Trigeminal Neuralgia

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Reflex Sympathy disorder is estimated to
to afflict between 1.5 and 6
Million people in the US

Trigeminal Neuralgia (TN) is a disorder of the trigeminal nerve, which is the fifth and largest cranial nerve. TN is characterized by sudden, severe, electric shock-like ,or stabbing pain, typically felt on one side of the jaw or cheek. TN is uncommon, with an estimated prevalence of 155 cases per million persons. For the most part, TN strikes people over the age of 50, although isolated pediatric cases have been documented.

TN can be either idiopathic or secondary. Secondary TN may be caused by a tumor, a number of vascular abnormalities, inflammatory disorders like MS, or possibly due to the remote effects of cancer.

Trigeminal Neuralgia: Symptoms

The primary symptom of Trigeminal Neuralgia is sudden, severe and stabbing pain experienced on one side of the face. Attacks generally last several seconds and may occur in quick succession, coming and going throughout the day and sometimes lasting for days, weeks, or months at a time, and then disappearing abruptly. The pain may provoke brief spasm of the facial muscles, producing wincing or a tic. For this reason, the disorder is also known as “tic douloureaux.”

Simple activities such as shaving, washing the face, or chewing can trigger an episode. In fact, stimuli as mild as a light breeze may provoke pain in some patients.

Trigeminal Neuralgia: Diagnosis

There is no test to detect Trigeminal Neuralgia. TN is diagnosed almost entirely by the symptoms the patient describes and by ruling out other sources of facial pain.  In fact, patient history is the most important factor in the diagnosis of TN. The results of a standard neurological physical exam are typically normal in patients with TN.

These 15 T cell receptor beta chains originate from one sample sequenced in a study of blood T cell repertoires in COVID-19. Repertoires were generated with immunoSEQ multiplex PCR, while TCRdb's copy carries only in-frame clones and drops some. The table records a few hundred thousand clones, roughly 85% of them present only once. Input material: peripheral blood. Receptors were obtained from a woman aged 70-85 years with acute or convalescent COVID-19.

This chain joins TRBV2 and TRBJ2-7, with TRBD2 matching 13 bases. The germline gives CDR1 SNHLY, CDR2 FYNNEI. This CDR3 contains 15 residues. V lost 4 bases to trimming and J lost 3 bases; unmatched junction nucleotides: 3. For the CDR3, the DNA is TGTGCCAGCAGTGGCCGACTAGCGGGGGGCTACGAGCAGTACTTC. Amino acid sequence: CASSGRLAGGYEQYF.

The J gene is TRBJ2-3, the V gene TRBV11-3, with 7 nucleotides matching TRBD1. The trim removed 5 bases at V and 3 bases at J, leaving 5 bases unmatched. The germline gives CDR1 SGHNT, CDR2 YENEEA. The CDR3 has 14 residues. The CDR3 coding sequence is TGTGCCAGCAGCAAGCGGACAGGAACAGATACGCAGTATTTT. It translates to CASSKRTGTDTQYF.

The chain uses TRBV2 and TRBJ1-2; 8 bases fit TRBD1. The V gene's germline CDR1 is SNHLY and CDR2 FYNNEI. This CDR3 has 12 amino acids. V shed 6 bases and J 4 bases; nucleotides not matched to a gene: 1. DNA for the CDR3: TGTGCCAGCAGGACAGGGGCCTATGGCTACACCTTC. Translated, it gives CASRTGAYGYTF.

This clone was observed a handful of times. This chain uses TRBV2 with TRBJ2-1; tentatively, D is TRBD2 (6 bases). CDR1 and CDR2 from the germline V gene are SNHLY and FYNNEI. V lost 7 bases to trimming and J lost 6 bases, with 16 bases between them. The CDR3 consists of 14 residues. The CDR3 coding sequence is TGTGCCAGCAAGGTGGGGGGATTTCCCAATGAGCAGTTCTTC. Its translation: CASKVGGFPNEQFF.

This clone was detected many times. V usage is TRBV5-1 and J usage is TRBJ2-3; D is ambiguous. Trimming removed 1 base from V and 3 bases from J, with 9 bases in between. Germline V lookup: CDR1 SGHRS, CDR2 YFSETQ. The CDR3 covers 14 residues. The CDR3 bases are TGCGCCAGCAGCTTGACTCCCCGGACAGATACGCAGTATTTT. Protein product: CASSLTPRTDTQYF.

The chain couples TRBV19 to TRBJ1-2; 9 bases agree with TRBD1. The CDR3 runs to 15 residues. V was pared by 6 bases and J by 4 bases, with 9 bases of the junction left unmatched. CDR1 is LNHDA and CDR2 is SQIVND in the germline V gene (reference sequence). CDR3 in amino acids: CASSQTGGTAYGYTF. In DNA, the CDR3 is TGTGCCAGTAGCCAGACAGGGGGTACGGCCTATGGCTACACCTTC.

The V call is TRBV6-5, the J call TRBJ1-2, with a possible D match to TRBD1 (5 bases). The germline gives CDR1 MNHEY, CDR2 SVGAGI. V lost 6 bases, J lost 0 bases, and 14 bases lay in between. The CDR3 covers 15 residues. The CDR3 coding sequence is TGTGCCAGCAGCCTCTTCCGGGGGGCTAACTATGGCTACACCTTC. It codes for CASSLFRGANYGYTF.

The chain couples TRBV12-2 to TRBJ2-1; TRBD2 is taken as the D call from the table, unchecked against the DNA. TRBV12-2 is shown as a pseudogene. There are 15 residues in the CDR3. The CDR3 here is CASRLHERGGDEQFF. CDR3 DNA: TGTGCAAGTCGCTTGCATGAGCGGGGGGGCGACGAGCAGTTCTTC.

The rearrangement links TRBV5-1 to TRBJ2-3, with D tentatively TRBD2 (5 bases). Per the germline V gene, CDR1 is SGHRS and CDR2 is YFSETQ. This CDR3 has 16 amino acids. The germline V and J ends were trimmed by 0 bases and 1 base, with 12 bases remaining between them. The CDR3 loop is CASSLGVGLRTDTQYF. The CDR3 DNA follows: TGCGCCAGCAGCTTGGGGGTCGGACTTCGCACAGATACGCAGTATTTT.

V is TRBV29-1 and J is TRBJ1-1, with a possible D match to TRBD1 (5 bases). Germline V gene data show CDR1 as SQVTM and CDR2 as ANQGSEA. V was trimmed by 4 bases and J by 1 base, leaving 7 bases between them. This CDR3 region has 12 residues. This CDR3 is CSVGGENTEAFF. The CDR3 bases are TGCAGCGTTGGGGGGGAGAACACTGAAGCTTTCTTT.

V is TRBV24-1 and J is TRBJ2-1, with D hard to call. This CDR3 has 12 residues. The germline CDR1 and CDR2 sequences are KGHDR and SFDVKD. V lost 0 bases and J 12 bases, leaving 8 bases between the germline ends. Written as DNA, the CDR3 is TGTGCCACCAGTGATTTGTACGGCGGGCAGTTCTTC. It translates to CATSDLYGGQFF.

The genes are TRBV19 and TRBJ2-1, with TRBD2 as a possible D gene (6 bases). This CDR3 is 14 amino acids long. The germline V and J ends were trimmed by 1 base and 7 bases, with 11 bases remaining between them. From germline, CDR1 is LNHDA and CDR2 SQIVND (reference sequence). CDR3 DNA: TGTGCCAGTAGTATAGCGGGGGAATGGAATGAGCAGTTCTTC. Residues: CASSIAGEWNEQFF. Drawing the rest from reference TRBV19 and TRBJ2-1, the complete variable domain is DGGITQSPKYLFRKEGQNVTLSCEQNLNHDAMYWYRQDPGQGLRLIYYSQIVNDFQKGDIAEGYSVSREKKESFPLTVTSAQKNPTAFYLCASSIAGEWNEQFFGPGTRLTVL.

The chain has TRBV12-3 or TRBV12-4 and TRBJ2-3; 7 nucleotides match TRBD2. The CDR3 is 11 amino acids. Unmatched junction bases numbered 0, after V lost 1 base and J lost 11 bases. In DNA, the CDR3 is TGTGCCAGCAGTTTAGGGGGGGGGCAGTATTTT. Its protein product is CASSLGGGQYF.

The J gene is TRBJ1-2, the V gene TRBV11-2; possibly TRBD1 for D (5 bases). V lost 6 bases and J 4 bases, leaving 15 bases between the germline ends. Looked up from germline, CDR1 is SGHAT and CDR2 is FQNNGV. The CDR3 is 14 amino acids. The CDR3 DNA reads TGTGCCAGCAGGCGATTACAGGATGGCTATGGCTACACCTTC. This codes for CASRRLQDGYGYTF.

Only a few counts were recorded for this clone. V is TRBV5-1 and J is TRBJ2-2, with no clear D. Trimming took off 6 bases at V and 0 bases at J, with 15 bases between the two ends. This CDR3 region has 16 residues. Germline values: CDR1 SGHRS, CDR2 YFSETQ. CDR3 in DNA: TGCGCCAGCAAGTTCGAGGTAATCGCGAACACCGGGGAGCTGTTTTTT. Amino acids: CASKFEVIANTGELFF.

If your doctor suspects you have TN, he or she may request a magnetic resonance imaging (MRI) scan to rule out multiple sclerosis or a tumor as a cause of the pain.

Trigeminal Neuralgia: Treatment

Trigeminal Neuralgia is initially treated with anticonvulsants – the most effective of which is carbamazepine.  Other medications that may benefit some patients include phenytoin (Dilantin), baclofen, gabapentin (Neurontin), Trileptol and Klonazepin.

Surgical treatment is also an option if medications become ineffective or the associated side-effects become intolerable. Surgical options include:

  • Peripheral nerve blocks or ablation
  • Craniotomy followed by microvascular decompression (MVD)
  • Gamma Knife® Stereotactic radiosurgery

Trigeminal Neuralgia: Resources

The Facial Pain Association (formerly The Trigeminal Neuralgia Association)
925 NW 56th Terrace, Suite C
Gainesville, FL 32605-6402
Tel: 800-923-3608 or 352-331-7009
Fax:352-331-7078

Facial Neuralgia Resources

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